Fast forward to many years later into today. It’s the middle of summer, and we’re in the midst of a heat wave. Our bedroom is the only room with an air conditioner, which is turned on at night. The year has been quite an emotional journey. I’m waiting and preparing for a chance to move on. One grocery-shopping day, I decide to treat myself to the season’s blueberries. These summery berries are sugary with a tart flavor, and they’re cheap. I remember there’s cornmeal in the back of the refrigerator.
These cornmeal pancakes are not as thick and condense like the sitter’s version from years before. They’re lighter and airier. The cornmeal is an earthy flavor cut with tart blueberries. For an extra indulgence, tiny strawberries from the farmer’s market are puree and drizzled over the pancakes. Knowing these pancakes are super sweet, walnuts are added to the batter to balance the sugary flavors.
Recalling the summer of staying with the younger babysitter and screaming babies, I wonder what became of them. The last we heard, she was getting a divorce. Mom said she was too young. Eventually, we would return to school in the fall to hear our classmates stories of travel. Today, I recognize that young sitter’s lifestyle, in which she waited and longed for change. It’s a sort of depression and hopelessness. That summer, my sister and I joined the young mother’s household and waited with her. In our case, we waited for Mom to pick us up in the evening. Come rescue us from these people’s misery. Except during lunch, that’s when cornmeal pancakes were served.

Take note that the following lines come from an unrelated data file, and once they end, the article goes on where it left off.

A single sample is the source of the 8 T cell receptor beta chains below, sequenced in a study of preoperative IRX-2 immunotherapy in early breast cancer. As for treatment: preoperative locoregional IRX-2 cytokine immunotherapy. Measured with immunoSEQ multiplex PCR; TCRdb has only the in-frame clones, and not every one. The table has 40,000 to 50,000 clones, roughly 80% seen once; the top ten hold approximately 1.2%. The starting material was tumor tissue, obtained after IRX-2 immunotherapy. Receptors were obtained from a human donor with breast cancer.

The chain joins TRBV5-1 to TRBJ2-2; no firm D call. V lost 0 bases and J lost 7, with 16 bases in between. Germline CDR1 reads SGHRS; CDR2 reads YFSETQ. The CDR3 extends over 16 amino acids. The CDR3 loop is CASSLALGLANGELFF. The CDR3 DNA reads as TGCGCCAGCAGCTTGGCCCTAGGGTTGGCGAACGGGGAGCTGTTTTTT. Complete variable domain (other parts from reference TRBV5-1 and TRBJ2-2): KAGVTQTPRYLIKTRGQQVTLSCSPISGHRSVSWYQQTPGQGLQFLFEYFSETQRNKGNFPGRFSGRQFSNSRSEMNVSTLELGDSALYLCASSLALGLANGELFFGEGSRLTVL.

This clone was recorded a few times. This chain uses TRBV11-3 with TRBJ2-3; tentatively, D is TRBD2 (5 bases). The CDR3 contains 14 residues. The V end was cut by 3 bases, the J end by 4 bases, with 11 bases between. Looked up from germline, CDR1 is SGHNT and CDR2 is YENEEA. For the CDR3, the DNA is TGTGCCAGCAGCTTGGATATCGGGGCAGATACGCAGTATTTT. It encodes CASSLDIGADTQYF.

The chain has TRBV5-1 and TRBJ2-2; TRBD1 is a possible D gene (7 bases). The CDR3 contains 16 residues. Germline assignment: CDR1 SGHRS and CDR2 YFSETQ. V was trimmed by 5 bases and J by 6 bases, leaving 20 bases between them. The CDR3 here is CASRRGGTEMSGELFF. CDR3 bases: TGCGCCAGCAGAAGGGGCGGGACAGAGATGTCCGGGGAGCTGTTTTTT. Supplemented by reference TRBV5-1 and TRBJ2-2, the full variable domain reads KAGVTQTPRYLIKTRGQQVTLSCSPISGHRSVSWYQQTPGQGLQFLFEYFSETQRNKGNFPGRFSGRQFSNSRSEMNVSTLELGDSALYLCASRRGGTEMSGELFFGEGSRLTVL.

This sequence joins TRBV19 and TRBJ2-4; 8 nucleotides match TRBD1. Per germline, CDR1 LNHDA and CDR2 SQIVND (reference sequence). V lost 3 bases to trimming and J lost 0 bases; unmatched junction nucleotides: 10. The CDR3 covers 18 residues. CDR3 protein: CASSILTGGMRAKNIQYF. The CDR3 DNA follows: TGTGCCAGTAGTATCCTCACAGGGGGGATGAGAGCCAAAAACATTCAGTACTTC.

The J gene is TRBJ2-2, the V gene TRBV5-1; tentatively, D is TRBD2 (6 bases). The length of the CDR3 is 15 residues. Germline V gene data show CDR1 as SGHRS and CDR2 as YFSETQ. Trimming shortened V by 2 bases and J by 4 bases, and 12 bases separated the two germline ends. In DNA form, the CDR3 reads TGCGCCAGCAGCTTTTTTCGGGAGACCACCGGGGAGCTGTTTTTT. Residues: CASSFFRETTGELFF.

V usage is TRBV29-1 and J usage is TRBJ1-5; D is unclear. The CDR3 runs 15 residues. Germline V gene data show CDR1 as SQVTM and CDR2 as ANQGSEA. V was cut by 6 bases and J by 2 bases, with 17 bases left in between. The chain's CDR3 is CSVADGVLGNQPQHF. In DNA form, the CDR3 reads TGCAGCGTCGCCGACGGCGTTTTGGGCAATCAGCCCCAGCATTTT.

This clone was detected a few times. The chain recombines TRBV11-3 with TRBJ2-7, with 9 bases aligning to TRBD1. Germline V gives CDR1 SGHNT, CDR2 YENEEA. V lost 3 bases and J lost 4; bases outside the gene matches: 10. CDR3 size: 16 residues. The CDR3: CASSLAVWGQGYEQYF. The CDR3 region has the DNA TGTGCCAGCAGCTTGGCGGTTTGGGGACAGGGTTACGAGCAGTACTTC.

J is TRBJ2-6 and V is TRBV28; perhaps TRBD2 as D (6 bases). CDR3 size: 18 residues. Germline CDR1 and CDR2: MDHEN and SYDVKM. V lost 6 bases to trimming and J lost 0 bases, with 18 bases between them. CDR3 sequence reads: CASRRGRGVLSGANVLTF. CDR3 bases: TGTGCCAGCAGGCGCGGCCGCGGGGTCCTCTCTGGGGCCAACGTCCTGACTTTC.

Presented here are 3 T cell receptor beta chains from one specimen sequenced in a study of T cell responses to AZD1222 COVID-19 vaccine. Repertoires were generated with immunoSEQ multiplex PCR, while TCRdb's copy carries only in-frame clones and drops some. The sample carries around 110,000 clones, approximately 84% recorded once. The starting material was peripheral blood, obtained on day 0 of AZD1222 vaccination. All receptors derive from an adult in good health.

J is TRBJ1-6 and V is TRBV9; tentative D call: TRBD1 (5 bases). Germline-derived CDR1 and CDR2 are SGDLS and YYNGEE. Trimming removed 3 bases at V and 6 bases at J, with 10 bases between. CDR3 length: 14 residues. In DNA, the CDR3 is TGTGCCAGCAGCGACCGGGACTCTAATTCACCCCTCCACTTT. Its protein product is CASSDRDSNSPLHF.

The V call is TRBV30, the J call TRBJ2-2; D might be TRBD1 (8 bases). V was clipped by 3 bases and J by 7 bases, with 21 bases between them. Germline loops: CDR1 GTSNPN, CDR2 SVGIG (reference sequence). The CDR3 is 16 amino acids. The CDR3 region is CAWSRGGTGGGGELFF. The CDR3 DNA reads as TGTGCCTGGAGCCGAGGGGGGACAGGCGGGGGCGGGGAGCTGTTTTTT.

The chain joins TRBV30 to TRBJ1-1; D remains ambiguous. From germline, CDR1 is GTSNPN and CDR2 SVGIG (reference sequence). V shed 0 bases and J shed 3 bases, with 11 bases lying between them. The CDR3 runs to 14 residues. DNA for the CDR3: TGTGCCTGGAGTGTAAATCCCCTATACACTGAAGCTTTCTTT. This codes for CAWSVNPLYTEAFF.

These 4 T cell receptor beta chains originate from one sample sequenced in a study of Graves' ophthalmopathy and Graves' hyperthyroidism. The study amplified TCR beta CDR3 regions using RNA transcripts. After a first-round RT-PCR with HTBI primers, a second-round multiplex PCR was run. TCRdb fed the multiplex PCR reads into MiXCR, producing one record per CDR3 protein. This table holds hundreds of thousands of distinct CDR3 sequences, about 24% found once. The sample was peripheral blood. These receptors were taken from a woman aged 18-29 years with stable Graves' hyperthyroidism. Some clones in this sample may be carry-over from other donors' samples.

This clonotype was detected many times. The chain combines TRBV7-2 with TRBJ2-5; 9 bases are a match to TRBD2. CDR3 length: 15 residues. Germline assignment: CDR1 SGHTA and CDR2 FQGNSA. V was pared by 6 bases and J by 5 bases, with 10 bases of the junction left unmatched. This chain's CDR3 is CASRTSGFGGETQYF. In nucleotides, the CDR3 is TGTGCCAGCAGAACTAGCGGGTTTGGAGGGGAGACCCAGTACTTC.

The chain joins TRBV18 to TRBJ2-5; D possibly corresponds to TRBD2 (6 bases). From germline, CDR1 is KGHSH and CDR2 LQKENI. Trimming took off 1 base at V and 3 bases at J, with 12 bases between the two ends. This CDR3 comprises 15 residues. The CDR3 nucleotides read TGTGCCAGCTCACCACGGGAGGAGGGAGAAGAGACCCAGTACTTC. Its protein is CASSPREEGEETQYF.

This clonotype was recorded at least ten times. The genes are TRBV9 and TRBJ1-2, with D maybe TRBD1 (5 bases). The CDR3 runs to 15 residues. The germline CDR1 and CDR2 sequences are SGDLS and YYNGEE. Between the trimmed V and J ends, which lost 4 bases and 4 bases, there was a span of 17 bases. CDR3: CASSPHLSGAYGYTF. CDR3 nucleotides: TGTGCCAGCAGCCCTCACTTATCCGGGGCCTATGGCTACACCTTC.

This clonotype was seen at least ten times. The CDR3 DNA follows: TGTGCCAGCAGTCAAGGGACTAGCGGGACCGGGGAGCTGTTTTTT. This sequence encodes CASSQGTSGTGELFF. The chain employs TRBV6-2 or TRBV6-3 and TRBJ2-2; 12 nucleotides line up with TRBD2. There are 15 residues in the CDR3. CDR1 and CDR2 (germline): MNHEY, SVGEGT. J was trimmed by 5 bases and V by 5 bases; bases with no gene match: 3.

Blueberry Cornmeal Pancakes
1 large egg
1/2 tsp. vanilla
1/2-cup yellow, ground cornmeal
1 tsp. baking powder
1/2 tsp. baking soda
1/2 tsp. sea salt
1 tbsp. sugar
1-1/2 cup buttermilk; more as needed
3 tbsp. olive oil; plus more for the griddle or skillet*
1-cup or 8 oz. fresh or frozen blueberries
(Optional) 1-cup chopped, toasted walnuts
Garnish: Strawberry Puree (Recipe Below) and warm Grade A/Dark Amber maple syrup
1. Preheat oven to 150-200°F. Warm 1 tbsp. of olive oil in skillet or griddle over medium-high heat.
2. In a large bowl, lightly beat egg and vanilla.
3. In a separate bowl, lightly toss the flour, cornmeal, baking powder, baking soda, salt, and sugar. Add to the egg and lightly mix.
4. Add the buttermilk, 2 tbsp. olive oil, and walnuts. If thinner pancakes are desired, add more. If thicker pancakes are preferred, add less. Mix the batter until just incorporated, for a few lumps are okay.
5. Ladle about 1/4 to 1/2 cup of batter on to a hot skillet. Depending on the size of the skillet or griddle, ladle a few more. Drop a few blueberries on top of each pancake.
6. When the edges look dry and the top have bubbles, flip pancakes over to cook the other side.
7. When pancakes are done, place them on a paper toweled-lined plate. Place plate into the preheat oven to keep warm. Continue cooking more pancakes. If the skillet/griddle becomes too dry, add more olive oil.
8. When the batter is done, turn off the stove and oven.
9. Serve pancakes with strawberry puree and warm maple syrup.
*Note: Alternatively use butter for the griddle or skillet.
8 to 10 oz. fresh strawberries
2 tsp. sugar; more or less depending on the sweetness of the strawberries
1. Puree both ingredients in a food processor or blender.
2. Serve over pancakes, ice cream, or your favorite dessert.